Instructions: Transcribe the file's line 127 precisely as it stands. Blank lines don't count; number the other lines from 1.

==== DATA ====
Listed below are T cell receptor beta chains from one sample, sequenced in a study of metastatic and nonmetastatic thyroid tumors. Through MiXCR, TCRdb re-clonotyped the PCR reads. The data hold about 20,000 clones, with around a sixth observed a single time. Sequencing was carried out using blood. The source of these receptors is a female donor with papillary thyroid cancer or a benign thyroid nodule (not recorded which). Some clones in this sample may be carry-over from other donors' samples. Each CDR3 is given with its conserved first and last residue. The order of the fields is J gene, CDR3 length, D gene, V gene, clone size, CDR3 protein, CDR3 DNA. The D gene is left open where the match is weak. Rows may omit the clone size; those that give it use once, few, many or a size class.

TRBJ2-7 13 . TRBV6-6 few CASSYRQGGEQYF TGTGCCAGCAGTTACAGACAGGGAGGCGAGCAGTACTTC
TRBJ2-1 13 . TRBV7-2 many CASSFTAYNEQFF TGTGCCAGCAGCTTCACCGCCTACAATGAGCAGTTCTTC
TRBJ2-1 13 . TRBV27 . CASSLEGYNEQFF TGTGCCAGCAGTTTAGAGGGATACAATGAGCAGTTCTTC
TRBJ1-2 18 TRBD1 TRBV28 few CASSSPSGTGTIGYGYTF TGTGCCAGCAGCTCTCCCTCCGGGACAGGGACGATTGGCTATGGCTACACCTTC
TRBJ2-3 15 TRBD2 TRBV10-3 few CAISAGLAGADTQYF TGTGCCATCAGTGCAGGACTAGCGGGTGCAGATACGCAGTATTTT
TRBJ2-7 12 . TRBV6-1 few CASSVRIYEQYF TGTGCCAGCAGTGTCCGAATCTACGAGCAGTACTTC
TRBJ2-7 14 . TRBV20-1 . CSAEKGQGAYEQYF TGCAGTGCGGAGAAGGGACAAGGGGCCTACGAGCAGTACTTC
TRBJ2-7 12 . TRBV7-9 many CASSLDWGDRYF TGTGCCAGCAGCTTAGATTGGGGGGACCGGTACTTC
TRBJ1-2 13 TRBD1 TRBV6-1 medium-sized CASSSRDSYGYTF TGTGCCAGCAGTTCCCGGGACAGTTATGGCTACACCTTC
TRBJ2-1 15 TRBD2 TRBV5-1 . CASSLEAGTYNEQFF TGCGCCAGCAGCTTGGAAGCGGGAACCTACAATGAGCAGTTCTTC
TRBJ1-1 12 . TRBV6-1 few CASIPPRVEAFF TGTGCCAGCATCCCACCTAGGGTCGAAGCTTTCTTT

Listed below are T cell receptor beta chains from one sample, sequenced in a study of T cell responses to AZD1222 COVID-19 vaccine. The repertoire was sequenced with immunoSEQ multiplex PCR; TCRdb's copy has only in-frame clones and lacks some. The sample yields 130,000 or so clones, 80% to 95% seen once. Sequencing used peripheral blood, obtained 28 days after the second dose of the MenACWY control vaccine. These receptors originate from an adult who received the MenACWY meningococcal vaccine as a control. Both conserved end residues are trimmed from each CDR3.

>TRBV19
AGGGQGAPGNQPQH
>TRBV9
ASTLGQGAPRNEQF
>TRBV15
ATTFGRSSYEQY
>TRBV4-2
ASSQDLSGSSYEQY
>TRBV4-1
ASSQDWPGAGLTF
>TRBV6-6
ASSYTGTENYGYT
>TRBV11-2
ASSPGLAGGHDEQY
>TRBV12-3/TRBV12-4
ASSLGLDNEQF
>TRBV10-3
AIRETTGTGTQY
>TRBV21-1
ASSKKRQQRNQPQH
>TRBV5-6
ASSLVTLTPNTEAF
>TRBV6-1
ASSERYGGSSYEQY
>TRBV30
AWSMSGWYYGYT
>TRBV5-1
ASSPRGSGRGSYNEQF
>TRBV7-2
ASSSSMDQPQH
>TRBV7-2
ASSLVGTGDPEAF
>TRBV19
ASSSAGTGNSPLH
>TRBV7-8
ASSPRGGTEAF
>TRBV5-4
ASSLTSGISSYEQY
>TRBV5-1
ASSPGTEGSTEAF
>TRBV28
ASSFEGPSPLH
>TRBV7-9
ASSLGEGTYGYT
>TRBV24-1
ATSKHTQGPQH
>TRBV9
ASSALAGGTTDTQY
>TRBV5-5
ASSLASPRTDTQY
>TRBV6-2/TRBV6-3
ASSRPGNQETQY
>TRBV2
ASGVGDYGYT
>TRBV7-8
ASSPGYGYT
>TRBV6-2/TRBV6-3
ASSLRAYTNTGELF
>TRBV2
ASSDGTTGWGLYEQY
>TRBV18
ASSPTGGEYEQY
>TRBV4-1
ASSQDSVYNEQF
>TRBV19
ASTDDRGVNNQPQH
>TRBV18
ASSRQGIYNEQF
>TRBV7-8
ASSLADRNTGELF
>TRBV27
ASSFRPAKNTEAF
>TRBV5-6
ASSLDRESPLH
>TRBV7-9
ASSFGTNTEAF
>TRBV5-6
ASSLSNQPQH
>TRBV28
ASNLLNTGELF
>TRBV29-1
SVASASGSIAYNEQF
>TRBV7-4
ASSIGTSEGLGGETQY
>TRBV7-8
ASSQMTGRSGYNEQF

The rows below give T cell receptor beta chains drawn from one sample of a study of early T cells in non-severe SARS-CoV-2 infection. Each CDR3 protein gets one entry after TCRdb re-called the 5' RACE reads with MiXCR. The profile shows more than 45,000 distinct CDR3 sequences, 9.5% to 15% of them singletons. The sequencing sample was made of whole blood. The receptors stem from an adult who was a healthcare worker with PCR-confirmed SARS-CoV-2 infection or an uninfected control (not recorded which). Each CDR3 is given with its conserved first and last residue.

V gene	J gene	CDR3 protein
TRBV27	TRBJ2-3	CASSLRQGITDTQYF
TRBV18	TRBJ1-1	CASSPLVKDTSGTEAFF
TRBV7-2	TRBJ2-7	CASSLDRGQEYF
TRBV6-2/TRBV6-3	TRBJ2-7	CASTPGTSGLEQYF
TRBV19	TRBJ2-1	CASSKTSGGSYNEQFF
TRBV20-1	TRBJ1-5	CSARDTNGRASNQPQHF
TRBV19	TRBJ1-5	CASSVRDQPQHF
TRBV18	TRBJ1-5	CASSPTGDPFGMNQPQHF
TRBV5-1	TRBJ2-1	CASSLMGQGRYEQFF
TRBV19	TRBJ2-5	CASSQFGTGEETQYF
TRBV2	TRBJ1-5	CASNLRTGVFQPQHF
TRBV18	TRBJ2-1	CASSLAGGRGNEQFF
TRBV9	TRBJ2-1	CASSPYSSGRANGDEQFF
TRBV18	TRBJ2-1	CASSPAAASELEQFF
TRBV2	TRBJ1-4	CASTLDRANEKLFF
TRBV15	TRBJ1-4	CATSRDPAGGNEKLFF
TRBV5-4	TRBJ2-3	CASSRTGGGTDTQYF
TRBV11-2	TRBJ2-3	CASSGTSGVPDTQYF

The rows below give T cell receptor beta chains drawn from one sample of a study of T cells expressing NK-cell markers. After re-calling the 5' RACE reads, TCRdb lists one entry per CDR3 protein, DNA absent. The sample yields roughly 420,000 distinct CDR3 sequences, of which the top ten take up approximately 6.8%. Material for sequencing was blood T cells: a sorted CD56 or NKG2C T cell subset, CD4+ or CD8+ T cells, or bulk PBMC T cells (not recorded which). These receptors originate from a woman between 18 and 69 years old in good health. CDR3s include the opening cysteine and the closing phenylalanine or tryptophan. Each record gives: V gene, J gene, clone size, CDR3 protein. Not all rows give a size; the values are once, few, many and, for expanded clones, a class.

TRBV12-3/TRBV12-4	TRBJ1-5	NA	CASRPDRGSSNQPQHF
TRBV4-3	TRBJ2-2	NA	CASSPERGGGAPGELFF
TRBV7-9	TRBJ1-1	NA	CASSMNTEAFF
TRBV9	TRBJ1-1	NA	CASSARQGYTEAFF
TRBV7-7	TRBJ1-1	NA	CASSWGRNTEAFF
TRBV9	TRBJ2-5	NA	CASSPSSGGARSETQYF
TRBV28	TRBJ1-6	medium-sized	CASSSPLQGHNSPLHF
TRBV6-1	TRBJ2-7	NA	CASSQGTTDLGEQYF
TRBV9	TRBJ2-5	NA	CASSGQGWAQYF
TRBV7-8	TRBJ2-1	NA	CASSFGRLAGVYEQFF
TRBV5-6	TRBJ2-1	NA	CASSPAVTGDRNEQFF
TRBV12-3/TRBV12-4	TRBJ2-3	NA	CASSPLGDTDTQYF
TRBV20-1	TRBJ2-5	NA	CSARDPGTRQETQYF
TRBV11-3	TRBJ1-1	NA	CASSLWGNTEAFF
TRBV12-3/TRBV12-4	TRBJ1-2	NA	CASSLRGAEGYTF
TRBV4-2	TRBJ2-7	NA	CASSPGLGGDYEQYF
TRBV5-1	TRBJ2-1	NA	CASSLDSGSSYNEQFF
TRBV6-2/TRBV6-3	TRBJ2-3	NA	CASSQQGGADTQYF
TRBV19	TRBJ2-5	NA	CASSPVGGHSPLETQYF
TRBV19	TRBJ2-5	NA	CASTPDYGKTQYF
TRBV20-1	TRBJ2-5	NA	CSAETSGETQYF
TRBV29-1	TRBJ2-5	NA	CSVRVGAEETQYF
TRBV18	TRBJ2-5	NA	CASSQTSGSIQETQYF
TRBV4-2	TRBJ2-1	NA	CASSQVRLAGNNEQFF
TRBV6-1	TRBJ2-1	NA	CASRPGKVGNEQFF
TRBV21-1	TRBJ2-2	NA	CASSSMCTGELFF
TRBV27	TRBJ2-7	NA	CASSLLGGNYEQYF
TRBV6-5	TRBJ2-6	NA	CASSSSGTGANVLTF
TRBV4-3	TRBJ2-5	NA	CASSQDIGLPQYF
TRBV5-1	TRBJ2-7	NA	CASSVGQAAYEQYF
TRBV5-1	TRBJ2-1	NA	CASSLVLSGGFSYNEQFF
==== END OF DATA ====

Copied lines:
TRBV28	TRBJ1-6	medium-sized	CASSSPLQGHNSPLHF